Hongshi Gorge is just one of 11 scenic areas in the Yuntai geopark. // © 2016 Michelle Juergen
As I carefully climbed down multiple series of steep stone steps carved into the maroon- and sienna-colored rock, I felt like I was back home in the U.S., descending into one of Utah’s magnificent canyonlands.
But, in fact, I was in China’s own version of Zion National Park: Hongshi (Red Stone) Gorge, part of the Yuntaishan (Yuntai Mountain) scenic area. The destination, located about 25 miles north of the city of Jiaozuo, in Henan province, was named a UNESCO Global Geopark in 2004.
From overhead, the red-brown cliffs dotted with emerald foliage look like a congregation of giant Chia Pets. Once visitors trek downward into the ravine, they’ll feel transported into a mythical wonderland, with views of saw-toothed peaks covered in rich verdant hues above, pools of seafoam-green water below and seemingly endless stretches of 1.4 billion-year-old rock formations in between. Travelers will crisscross over the small waterfalls, streams and pools that run through the gorge as they journey along the walkway carved into the cliffs.
Chimerical views awaited around every curve, and when the time came to return to the parking lot, I closed my eyes and tried to remember each vivid scene, as though not wanting to wake from a beautiful dream.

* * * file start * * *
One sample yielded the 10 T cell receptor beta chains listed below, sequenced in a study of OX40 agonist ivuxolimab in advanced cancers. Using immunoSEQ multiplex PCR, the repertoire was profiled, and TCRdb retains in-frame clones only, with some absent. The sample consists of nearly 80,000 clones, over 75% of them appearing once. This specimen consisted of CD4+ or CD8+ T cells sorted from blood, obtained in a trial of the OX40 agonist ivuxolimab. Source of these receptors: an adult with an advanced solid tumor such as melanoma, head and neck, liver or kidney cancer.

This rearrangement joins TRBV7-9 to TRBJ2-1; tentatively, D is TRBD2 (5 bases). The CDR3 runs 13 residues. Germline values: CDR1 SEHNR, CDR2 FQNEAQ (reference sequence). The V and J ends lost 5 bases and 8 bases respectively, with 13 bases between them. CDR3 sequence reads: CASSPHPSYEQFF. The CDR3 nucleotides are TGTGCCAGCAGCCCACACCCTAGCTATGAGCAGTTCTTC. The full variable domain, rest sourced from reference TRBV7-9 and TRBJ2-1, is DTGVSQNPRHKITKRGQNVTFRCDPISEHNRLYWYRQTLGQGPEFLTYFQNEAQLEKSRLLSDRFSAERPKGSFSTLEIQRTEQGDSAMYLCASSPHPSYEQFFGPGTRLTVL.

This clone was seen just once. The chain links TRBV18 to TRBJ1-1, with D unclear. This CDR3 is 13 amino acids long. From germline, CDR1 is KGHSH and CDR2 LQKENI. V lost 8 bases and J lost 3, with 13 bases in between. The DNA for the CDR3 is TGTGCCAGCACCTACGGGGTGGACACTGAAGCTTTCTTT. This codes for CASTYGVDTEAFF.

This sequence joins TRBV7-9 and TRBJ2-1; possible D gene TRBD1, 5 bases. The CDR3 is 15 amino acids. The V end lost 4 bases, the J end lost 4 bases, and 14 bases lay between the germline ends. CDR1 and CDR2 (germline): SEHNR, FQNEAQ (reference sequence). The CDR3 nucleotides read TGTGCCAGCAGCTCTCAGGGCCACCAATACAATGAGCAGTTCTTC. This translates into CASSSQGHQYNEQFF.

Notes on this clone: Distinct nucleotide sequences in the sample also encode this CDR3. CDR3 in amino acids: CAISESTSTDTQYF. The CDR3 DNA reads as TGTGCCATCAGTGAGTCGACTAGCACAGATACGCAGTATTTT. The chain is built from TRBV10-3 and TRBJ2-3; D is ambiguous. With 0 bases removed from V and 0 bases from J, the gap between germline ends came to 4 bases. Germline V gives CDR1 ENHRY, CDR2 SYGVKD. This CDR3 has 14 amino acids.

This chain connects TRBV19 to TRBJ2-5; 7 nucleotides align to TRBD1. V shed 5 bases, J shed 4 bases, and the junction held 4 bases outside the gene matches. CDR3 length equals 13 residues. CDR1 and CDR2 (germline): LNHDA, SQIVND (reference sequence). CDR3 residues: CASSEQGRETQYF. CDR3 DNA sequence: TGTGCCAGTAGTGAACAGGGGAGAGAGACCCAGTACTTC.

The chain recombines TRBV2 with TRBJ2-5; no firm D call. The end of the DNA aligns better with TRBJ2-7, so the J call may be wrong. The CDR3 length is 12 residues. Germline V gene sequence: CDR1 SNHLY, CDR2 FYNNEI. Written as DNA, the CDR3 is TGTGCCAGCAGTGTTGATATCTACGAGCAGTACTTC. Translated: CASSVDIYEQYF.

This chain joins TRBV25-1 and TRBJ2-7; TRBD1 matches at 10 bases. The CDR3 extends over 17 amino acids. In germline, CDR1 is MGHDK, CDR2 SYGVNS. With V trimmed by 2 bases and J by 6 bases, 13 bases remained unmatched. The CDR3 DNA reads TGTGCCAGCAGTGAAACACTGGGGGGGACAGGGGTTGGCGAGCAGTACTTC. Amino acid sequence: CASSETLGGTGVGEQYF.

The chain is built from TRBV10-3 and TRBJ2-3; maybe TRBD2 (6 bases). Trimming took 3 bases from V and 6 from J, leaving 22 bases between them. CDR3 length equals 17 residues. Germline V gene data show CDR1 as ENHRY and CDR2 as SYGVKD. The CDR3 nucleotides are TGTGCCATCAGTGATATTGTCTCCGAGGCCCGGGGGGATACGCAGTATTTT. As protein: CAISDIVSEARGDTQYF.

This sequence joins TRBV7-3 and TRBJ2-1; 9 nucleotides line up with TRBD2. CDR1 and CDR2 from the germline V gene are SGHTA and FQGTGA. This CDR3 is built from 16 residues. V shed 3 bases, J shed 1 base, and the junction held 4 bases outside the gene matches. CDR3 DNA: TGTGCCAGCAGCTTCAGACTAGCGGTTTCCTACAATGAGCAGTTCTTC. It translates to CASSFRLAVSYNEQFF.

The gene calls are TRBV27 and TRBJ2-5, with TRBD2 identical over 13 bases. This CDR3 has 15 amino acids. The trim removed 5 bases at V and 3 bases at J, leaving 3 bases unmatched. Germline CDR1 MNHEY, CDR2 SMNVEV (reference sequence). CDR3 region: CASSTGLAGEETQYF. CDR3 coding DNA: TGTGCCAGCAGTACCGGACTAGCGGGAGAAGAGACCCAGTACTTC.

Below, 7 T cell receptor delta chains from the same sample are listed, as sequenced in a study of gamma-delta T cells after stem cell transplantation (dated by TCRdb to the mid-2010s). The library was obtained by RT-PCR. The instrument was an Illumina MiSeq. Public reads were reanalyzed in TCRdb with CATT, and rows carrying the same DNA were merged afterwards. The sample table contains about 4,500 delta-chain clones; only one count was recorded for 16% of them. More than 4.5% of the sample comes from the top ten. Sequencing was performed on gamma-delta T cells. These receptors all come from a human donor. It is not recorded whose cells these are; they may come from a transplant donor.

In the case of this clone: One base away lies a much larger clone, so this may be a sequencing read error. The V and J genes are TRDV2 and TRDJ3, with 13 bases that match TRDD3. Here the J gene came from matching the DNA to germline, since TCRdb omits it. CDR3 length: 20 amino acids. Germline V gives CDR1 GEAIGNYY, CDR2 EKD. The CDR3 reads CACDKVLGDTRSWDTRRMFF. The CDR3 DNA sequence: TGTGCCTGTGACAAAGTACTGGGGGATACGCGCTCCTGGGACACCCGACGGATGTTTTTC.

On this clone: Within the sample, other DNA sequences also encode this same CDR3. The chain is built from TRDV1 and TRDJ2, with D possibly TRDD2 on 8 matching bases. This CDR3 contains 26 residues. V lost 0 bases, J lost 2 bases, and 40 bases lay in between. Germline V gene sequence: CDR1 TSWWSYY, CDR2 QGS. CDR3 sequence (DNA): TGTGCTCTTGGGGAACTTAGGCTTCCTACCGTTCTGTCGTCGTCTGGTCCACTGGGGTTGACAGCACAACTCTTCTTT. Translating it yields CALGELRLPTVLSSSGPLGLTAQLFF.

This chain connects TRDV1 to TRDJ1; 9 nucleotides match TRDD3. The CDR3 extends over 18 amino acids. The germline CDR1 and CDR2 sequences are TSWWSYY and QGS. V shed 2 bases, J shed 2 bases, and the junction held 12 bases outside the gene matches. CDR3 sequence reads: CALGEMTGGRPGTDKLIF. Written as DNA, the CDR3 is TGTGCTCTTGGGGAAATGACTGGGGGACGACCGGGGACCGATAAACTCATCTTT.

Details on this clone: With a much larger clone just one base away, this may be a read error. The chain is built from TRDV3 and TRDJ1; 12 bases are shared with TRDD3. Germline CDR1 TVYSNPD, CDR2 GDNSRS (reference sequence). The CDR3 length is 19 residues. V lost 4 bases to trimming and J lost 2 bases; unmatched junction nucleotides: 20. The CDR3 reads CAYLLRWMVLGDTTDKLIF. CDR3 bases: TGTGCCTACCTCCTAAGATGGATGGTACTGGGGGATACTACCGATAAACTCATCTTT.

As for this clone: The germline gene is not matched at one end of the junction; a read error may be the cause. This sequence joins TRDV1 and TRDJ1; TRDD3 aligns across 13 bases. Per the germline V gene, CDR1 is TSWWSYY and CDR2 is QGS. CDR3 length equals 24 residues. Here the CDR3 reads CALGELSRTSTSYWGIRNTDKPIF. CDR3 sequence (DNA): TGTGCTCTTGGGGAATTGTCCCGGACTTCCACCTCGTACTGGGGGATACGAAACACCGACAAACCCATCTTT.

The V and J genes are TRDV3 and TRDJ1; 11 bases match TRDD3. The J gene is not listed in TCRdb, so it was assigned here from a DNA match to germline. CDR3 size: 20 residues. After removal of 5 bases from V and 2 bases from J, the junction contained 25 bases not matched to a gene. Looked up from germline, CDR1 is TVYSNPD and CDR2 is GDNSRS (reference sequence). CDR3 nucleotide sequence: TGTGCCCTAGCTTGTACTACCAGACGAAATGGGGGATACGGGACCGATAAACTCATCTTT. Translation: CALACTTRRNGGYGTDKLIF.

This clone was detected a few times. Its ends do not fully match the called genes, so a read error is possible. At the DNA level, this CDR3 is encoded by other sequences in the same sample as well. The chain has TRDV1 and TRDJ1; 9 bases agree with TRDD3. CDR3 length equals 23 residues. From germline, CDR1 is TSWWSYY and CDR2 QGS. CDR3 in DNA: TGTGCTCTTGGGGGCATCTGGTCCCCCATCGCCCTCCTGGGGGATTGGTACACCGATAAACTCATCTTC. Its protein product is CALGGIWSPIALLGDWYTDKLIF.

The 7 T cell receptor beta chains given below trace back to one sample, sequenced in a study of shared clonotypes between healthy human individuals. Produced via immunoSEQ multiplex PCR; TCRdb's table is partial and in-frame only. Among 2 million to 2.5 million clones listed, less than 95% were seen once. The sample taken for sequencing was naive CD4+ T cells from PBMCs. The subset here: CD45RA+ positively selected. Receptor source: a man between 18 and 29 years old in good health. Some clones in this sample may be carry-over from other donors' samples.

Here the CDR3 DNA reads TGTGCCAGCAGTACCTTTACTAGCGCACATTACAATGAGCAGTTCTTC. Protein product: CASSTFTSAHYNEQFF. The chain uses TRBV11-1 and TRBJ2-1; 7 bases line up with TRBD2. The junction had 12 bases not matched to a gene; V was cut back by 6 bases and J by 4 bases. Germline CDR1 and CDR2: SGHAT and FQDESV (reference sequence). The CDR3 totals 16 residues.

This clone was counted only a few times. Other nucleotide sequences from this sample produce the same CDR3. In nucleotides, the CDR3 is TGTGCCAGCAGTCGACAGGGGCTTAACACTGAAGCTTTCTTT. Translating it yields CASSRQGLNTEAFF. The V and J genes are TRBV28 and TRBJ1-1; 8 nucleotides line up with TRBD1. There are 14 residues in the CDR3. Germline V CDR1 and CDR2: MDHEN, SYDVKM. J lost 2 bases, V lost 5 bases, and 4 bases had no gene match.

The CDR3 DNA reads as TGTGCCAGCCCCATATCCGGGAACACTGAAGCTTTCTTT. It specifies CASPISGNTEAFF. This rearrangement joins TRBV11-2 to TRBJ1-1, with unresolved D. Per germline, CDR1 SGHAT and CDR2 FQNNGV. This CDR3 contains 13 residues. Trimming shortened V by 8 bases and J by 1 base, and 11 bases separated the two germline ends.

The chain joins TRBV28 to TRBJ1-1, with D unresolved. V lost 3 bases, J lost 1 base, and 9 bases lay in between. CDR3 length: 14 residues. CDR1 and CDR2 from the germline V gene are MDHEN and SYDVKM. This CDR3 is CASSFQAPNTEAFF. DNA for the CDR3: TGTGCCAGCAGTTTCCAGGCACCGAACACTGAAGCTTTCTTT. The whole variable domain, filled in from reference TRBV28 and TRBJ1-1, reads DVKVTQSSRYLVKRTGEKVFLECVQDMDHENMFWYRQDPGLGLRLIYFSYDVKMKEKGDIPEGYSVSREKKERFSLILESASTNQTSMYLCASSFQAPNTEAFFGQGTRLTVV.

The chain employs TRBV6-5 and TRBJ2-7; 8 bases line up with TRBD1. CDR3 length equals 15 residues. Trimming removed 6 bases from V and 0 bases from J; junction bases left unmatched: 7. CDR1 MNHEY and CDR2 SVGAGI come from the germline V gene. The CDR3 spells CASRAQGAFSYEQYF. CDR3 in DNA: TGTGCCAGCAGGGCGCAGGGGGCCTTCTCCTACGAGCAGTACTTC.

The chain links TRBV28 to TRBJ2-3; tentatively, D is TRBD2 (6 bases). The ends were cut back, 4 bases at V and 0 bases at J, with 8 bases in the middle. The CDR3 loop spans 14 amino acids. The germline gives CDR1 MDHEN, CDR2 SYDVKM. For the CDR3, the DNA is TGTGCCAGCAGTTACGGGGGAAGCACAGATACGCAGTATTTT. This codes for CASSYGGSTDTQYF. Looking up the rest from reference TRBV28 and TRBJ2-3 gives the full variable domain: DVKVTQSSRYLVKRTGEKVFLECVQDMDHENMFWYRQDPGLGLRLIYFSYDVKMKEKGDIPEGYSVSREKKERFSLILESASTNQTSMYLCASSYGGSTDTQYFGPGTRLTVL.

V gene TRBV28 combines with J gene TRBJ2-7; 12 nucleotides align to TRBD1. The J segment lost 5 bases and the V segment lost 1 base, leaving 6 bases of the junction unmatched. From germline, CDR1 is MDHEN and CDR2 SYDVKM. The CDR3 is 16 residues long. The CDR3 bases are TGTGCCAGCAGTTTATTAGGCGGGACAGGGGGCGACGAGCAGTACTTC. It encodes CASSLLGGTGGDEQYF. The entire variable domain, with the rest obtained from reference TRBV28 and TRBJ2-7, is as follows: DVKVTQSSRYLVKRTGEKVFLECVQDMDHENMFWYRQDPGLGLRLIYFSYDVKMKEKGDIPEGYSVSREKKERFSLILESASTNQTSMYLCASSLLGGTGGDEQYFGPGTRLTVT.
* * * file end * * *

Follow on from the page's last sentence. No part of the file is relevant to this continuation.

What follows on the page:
Hongshi Gorge is just one of 11 scenic areas in the nearly 50,000-acre park. Other sites include multiple gorges and waterfalls, including Yuntai waterfall, claimed to be the highest in China at 1,030 feet; the brilliantly turquoise Zifang Lake; Macaque Valley, a natural reserve for wild macaques; Wanshan Temple, built in the Ming Dynasty; and a 3,450-foot-high glass-bottom walkway that clings to the side of the mountain.
Just one ticket, which is valid for two days and runs about $9 or $18 depending on the time of year, is needed to visit all of the park’s scenic areas, and shuttle buses are available for an additional fee. Recommend that clients carry water with them and wear comfortable shoes, as there are many precarious steps and uneven walking paths.
Yuntaishan is also frequently crowded, so be prepared to wait your turn for fantastical photos — which may still have strangers in them, as most of mine did. But I didn’t mind — it was all just a part of the surreal nature of the destination.